Monday, May 19, 2014 | 1:30 p.m.
The high school baseball season was over for about one hour Saturday for Nevada power Bishop Gorman when my phone rang.
“When are they going to get rid of Nick Day?,” the caller ridiculously asked about the job status of the fourth-year Gorman coach.
That’s how I learned nationally ranked Gorman wouldn’t be part of this week’s state tournament in Reno. The Gaels were eliminated by Centennial — a team they beat 13-0 two weeks ago — in the Sunset Regional championship game. They lost twice to Centennial in the tournament.
After winning a state-best seven straight state championships through the 2012 season, the Gorman dynasty is no longer. Gorman lost to Coronado in last year’s state title game to snap the streak and also fell to Bonanza in the 2013 Sunset finals. Last year, however, the Gaels still made the state event because it was located in Southern Nevada.
Centennial — just like Bonanza and Coronado last year — has a quality program with good players. But, make no doubt about it, this was an upset. And that’s why the natives are surprisingly restless with Day.
But would Tony Sanchez’s job be at risk if five-time defending football state champion Gorman lost to Centennial? What about basketball coach Grant Rice, the winningest coach in Nevada history? Remember, Centennial basketball nearly beat Gorman three times last year. Obviously, both coaches have nothing to worry about. Actually, Gorman supporters are lucky both haven’t left for college jobs, for which they are clearly qualified.
So, why did three people contact me over the weekend about Day’s future with Gorman baseball? Are the expectations so outrageous that if Gorman runs into a hot pitcher and loses, that a coach with multiple state championships has to worry about getting a pink slip?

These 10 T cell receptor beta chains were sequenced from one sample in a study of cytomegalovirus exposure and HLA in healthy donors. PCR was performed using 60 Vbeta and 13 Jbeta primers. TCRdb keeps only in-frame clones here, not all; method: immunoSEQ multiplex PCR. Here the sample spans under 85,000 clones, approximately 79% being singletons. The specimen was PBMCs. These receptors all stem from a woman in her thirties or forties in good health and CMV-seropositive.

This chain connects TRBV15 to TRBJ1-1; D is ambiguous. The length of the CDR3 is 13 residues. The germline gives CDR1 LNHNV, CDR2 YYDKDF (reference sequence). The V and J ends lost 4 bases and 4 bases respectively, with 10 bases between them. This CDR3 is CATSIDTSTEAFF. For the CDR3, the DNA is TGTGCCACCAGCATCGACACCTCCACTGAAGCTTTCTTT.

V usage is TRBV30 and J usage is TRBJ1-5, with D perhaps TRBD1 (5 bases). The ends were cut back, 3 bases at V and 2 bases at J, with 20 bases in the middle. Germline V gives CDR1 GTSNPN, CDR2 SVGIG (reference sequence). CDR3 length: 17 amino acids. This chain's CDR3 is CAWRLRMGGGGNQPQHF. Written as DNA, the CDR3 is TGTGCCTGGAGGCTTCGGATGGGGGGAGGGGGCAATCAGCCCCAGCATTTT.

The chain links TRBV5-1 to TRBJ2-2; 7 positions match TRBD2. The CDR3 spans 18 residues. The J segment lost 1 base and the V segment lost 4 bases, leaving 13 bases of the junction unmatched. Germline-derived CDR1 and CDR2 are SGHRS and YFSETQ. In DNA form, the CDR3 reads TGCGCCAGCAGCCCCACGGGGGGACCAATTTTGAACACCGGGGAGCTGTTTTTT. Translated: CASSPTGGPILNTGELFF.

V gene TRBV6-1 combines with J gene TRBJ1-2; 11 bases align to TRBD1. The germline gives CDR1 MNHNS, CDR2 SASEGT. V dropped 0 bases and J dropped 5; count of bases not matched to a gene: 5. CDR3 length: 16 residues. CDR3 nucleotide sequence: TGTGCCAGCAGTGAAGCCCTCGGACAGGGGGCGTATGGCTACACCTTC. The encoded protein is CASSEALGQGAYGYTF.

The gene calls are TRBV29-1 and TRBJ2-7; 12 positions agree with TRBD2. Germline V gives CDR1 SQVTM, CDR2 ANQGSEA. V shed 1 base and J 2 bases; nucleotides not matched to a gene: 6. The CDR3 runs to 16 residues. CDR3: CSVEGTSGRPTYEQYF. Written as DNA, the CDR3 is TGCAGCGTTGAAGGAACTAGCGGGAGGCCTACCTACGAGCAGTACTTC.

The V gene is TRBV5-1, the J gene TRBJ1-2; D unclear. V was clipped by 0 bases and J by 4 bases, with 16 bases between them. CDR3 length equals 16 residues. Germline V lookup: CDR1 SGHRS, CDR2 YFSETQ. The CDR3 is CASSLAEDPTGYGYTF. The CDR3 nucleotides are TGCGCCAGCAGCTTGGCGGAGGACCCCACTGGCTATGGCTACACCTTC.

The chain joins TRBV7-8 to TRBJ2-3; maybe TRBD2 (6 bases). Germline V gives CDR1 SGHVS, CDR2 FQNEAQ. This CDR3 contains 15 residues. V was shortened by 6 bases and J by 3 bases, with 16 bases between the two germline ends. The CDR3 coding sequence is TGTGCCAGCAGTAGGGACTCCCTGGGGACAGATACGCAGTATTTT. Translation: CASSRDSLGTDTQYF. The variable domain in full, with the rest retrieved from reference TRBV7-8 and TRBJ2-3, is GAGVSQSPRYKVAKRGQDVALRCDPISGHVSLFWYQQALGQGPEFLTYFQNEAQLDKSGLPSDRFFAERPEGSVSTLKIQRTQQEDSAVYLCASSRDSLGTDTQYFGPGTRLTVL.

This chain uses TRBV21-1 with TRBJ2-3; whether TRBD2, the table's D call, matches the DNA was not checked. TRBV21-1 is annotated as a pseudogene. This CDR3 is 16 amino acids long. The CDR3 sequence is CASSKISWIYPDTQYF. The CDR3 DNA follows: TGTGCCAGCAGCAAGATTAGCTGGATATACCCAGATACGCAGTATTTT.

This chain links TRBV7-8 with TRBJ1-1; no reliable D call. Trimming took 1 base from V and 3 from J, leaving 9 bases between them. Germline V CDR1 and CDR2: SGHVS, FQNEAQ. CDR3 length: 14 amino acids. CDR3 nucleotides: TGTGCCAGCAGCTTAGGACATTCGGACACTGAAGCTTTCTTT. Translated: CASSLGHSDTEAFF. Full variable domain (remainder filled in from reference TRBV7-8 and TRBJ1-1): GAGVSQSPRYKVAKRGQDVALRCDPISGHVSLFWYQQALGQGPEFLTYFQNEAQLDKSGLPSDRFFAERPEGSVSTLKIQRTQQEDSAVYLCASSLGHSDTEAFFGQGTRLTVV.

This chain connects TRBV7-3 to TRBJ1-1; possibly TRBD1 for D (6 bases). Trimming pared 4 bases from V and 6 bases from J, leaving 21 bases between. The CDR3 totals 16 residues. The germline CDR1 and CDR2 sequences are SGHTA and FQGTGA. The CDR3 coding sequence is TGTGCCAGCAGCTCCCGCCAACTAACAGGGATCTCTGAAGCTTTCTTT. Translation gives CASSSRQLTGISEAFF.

If I’m receiving calls about Day’s future, imagine the calls to the school. Sure, the coach at Gorman is in the spotlight more than any other program in the state. Day knew of those expectations when he was promoted from assistant in 2010 when Chris Sheff left for a college job, but could have never imagined the unfair pressure to win.
The Internet coaches — those making comments on message boards or messaging me to complain — need to take a look in the mirror. Could they do better?
This is high school baseball. Not college or the professional ranks.
Day doesn’t have to worry about his job status. He’s a great coach and even better person. He’s smart, understands the game and puts in the work needed to succeed.
In 2011, minutes after players emerged from a dog pile on the pitcher’s mound after winning the state tournament, Day gathered them in the outfield for a postgame message. He briefly congratulated them, then told players practice was the following day for the American Legion season. That following day was a Sunday.
That’s why I’m confused with calls for a new coach. Gorman can’t win state in every sport every season. Here’s hoping the next email is one celebrating the achievement of those kids at Centennial. Well done, fellas. You beat Gorman because you were the better team. And that has nothing to do with coaching.